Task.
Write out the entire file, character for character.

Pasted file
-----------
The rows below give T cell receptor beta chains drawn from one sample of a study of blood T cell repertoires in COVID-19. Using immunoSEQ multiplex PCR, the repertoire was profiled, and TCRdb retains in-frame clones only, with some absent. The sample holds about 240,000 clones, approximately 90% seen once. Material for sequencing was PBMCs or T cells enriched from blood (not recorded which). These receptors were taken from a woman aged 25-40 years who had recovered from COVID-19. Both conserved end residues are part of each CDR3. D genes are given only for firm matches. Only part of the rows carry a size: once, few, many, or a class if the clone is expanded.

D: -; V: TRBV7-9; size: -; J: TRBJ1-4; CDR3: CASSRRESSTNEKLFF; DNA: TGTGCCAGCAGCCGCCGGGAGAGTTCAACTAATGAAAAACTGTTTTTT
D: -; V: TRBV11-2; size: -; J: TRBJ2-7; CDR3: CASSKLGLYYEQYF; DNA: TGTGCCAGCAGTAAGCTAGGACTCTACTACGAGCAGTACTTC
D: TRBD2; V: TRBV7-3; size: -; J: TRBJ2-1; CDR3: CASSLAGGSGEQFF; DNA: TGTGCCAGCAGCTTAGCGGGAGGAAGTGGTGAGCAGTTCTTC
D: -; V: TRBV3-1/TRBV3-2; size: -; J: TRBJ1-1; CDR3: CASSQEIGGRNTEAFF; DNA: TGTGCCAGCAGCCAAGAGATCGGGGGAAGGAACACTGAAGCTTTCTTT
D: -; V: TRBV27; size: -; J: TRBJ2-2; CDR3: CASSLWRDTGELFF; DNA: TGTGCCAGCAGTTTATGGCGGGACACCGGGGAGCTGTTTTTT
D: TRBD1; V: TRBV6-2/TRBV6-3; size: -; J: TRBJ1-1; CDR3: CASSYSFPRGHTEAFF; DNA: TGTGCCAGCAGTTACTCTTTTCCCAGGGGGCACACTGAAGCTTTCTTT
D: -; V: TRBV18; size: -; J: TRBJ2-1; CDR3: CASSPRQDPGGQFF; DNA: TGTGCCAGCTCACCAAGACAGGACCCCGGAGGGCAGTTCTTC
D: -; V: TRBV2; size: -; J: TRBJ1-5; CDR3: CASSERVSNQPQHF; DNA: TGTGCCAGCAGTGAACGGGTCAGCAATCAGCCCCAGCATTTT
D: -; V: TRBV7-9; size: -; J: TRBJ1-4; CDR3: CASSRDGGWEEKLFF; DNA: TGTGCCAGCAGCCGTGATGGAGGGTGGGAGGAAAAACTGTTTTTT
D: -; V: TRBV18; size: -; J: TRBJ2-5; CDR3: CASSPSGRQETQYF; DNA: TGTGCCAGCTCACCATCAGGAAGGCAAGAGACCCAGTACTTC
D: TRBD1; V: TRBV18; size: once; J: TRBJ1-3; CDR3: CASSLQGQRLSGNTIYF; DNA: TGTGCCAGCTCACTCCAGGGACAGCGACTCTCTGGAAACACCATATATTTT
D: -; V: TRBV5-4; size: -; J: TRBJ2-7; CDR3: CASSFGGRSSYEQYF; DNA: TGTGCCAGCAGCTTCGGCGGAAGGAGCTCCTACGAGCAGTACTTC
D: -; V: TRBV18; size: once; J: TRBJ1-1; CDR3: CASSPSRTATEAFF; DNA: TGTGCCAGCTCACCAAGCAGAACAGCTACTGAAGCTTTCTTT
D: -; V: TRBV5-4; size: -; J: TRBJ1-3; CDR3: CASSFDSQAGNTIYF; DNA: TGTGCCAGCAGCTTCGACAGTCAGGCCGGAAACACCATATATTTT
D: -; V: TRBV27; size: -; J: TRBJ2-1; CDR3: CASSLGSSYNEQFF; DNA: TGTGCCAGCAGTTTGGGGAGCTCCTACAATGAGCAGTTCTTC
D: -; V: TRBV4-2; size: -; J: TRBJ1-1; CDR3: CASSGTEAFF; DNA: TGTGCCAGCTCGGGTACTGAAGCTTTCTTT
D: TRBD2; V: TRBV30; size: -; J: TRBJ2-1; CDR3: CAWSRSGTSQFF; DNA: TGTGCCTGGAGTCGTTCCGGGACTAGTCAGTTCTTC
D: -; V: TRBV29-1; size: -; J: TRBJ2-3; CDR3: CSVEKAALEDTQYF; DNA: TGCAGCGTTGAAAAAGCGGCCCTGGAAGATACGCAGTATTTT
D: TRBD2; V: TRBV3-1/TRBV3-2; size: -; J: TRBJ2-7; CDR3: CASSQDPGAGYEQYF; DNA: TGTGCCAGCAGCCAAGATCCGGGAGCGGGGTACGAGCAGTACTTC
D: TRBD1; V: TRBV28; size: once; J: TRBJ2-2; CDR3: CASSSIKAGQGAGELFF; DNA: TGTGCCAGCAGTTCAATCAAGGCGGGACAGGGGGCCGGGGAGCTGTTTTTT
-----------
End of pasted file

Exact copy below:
The rows below give T cell receptor beta chains drawn from one sample of a study of blood T cell repertoires in COVID-19. Using immunoSEQ multiplex PCR, the repertoire was profiled, and TCRdb retains in-frame clones only, with some absent. The sample holds about 240,000 clones, approximately 90% seen once. Material for sequencing was PBMCs or T cells enriched from blood (not recorded which). These receptors were taken from a woman aged 25-40 years who had recovered from COVID-19. Both conserved end residues are part of each CDR3. D genes are given only for firm matches. Only part of the rows carry a size: once, few, many, or a class if the clone is expanded.

D: -; V: TRBV7-9; size: -; J: TRBJ1-4; CDR3: CASSRRESSTNEKLFF; DNA: TGTGCCAGCAGCCGCCGGGAGAGTTCAACTAATGAAAAACTGTTTTTT
D: -; V: TRBV11-2; size: -; J: TRBJ2-7; CDR3: CASSKLGLYYEQYF; DNA: TGTGCCAGCAGTAAGCTAGGACTCTACTACGAGCAGTACTTC
D: TRBD2; V: TRBV7-3; size: -; J: TRBJ2-1; CDR3: CASSLAGGSGEQFF; DNA: TGTGCCAGCAGCTTAGCGGGAGGAAGTGGTGAGCAGTTCTTC
D: -; V: TRBV3-1/TRBV3-2; size: -; J: TRBJ1-1; CDR3: CASSQEIGGRNTEAFF; DNA: TGTGCCAGCAGCCAAGAGATCGGGGGAAGGAACACTGAAGCTTTCTTT
D: -; V: TRBV27; size: -; J: TRBJ2-2; CDR3: CASSLWRDTGELFF; DNA: TGTGCCAGCAGTTTATGGCGGGACACCGGGGAGCTGTTTTTT
D: TRBD1; V: TRBV6-2/TRBV6-3; size: -; J: TRBJ1-1; CDR3: CASSYSFPRGHTEAFF; DNA: TGTGCCAGCAGTTACTCTTTTCCCAGGGGGCACACTGAAGCTTTCTTT
D: -; V: TRBV18; size: -; J: TRBJ2-1; CDR3: CASSPRQDPGGQFF; DNA: TGTGCCAGCTCACCAAGACAGGACCCCGGAGGGCAGTTCTTC
D: -; V: TRBV2; size: -; J: TRBJ1-5; CDR3: CASSERVSNQPQHF; DNA: TGTGCCAGCAGTGAACGGGTCAGCAATCAGCCCCAGCATTTT
D: -; V: TRBV7-9; size: -; J: TRBJ1-4; CDR3: CASSRDGGWEEKLFF; DNA: TGTGCCAGCAGCCGTGATGGAGGGTGGGAGGAAAAACTGTTTTTT
D: -; V: TRBV18; size: -; J: TRBJ2-5; CDR3: CASSPSGRQETQYF; DNA: TGTGCCAGCTCACCATCAGGAAGGCAAGAGACCCAGTACTTC
D: TRBD1; V: TRBV18; size: once; J: TRBJ1-3; CDR3: CASSLQGQRLSGNTIYF; DNA: TGTGCCAGCTCACTCCAGGGACAGCGACTCTCTGGAAACACCATATATTTT
D: -; V: TRBV5-4; size: -; J: TRBJ2-7; CDR3: CASSFGGRSSYEQYF; DNA: TGTGCCAGCAGCTTCGGCGGAAGGAGCTCCTACGAGCAGTACTTC
D: -; V: TRBV18; size: once; J: TRBJ1-1; CDR3: CASSPSRTATEAFF; DNA: TGTGCCAGCTCACCAAGCAGAACAGCTACTGAAGCTTTCTTT
D: -; V: TRBV5-4; size: -; J: TRBJ1-3; CDR3: CASSFDSQAGNTIYF; DNA: TGTGCCAGCAGCTTCGACAGTCAGGCCGGAAACACCATATATTTT
D: -; V: TRBV27; size: -; J: TRBJ2-1; CDR3: CASSLGSSYNEQFF; DNA: TGTGCCAGCAGTTTGGGGAGCTCCTACAATGAGCAGTTCTTC
D: -; V: TRBV4-2; size: -; J: TRBJ1-1; CDR3: CASSGTEAFF; DNA: TGTGCCAGCTCGGGTACTGAAGCTTTCTTT
D: TRBD2; V: TRBV30; size: -; J: TRBJ2-1; CDR3: CAWSRSGTSQFF; DNA: TGTGCCTGGAGTCGTTCCGGGACTAGTCAGTTCTTC
D: -; V: TRBV29-1; size: -; J: TRBJ2-3; CDR3: CSVEKAALEDTQYF; DNA: TGCAGCGTTGAAAAAGCGGCCCTGGAAGATACGCAGTATTTT
D: TRBD2; V: TRBV3-1/TRBV3-2; size: -; J: TRBJ2-7; CDR3: CASSQDPGAGYEQYF; DNA: TGTGCCAGCAGCCAAGATCCGGGAGCGGGGTACGAGCAGTACTTC
D: TRBD1; V: TRBV28; size: once; J: TRBJ2-2; CDR3: CASSSIKAGQGAGELFF; DNA: TGTGCCAGCAGTTCAATCAAGGCGGGACAGGGGGCCGGGGAGCTGTTTTTT